"Well, keep looking!" Sozin shouted, at the fraying end of his patience. A dragon flew overhead. Such a beautiful, majestic creature…it reminded him of Fang. Before he knew what he was doing, Sozin was blasting off at it. The dragon was not used to being attacked by a human-sized enemy, much less a singular one, and so it just watched him, not raising its guard. Sozin shot a fireball at it, and it dodged, breathing fire at him. Sozin cut his way through the fiery breath and landed on the great animal's nose. He firebent right into its eyes, and the great beast cried out in rage and pain, shaking it's head violently to knock Sozin off. But Sozin grabbed its wiskers, and was hanging on for dear life. Then, he let go, and was tossed over the dragon's head. He landed on its back, and ran up the dragon's spine, between the great beating wings, to firebend at the base of its skull. The dragon's scales protected it from Sozin's fire…for a bit. Then it fell into the ocean, dead, and Sozin rocketed back to his ship. A moment of rage, scapegoating a creature who reminded Sozin of the friend he betrayed. He had had no idea it would start a trend.
Sozin was dying. He knew he was dying, feverous, and delirious. That's why it didn't surprise him to see Roku. "Why?" Sozin asked. "We could have brought everlasting peace to the world. Why didn't you help me?"
"You are not the first ruler to think he or she could unify the world through force of arms," the shade of Roku said. "There are many great things about the Fire Nation, you were right about that. But the simple fact is that you can't force people to love you, nor can you have peace at the razor edge of sword. Even when what you want people to do is good, if you force them, they will hate you for it. As it stands, the world sees you as being the same sort as Chin the Conqueror."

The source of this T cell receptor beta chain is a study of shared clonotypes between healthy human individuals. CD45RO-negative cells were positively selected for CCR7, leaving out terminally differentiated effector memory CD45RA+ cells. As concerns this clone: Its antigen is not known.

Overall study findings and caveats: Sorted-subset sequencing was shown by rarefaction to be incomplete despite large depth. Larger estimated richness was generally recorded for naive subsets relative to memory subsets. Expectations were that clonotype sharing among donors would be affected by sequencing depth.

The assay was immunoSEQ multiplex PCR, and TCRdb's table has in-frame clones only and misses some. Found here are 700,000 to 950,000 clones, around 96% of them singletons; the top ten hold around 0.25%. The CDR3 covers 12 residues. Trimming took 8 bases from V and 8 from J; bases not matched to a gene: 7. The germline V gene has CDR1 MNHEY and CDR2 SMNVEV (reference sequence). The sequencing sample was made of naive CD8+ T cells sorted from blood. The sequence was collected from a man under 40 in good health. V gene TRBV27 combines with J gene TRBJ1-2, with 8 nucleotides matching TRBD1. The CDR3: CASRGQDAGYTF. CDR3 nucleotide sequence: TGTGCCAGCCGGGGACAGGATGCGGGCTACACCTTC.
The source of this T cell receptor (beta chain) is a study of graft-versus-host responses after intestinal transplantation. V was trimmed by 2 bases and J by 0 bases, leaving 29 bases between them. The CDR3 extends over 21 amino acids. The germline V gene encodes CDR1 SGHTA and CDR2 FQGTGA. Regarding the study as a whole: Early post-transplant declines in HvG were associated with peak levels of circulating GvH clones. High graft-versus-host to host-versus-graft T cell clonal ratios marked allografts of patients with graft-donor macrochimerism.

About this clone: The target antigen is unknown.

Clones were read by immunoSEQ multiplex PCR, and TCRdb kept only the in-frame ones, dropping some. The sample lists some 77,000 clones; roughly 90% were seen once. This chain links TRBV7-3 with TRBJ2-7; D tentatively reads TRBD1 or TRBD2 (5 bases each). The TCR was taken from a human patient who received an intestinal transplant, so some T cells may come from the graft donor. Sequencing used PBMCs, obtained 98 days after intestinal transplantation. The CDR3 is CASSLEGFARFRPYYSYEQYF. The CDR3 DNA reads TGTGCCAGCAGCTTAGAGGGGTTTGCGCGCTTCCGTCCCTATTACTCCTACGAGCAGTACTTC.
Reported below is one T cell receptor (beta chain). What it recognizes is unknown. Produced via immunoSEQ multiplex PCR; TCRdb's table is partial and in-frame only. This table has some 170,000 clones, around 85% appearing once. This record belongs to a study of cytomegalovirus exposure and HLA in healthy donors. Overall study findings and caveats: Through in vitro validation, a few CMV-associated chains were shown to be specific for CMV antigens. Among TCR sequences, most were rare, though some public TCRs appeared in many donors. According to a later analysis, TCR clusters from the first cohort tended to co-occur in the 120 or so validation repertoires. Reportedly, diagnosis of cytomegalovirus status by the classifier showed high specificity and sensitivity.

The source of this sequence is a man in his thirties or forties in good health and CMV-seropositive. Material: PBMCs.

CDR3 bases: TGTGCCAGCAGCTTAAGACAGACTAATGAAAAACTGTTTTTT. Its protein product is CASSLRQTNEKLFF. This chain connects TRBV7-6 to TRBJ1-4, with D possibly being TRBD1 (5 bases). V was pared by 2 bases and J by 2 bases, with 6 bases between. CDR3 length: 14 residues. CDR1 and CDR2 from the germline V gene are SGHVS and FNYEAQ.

"Don't compare me to that monster!" Sozin retorted. "He—! Oh."
Roku almost-half-smiled with a sort of gallows humor but no real amusement. "Were you going to point out how he had persons with Air Nomad ancestry executed? Gee, killing Air Nomads doesn't sound anything like anyone I know."
Sozin began to cry. "Yes, I was."
"Tell me, Sozin…"
General- and Prince Azulon spent a lot of his time on the front lines. In fact, he had recently missed the birth of his first-born son, Iroh. He had to be, because his father was so preoccupied with the hunt for the Avatar. But he was here at his father's deathbed. He was crying when Azulon walked in the door. "No, Roku," the Firelord was saying with a forlorn softness. "No, it was definitely not worth it."
"Daddy!" Iroh shouted, jumping into his father's arms.
"Hey, there, sport," Firelord Azulon said, tossing the four-year-old kid into the air and catching him. "Where's your mother?"
"In the tent with the midwives," Iroh said.
"I'd best go see her, then," Azulon said. He stepped into the tent, and kissed his wife. "Hey, there, beautiful."
"I'm not feeling very beautiful," Princess Consort Ila said. Indeed, she was very pregnant, and covered in sweat and other, less savory substances.
"Nonsense; you're always beautiful to me."
"Shouldn't you be on the front line somewhere?"
"I missed the birth of my first child; I'm not missing the birth of my second," Azulon said.
Little Iroh waited outside the tent for several hours. Then his daddy came out. "Is it a boy or a girl?" Iroh was hoping for a girl. Then he noticed the look on Azulon's face; something was wrong—very wrong.
"Iroh, your sister arrived stillborn," Azulon said.
"What does that mean?" Iroh asked.
"She's dead. She died in the womb," Azulon said.
It seemed absurd (or would have if Iroh knew the word) that he wanted to cry for someone whom he'd never even met, someone who had never drawn her first breath and so had never actually been alive, but he did. And he did cry. And his daddy held him.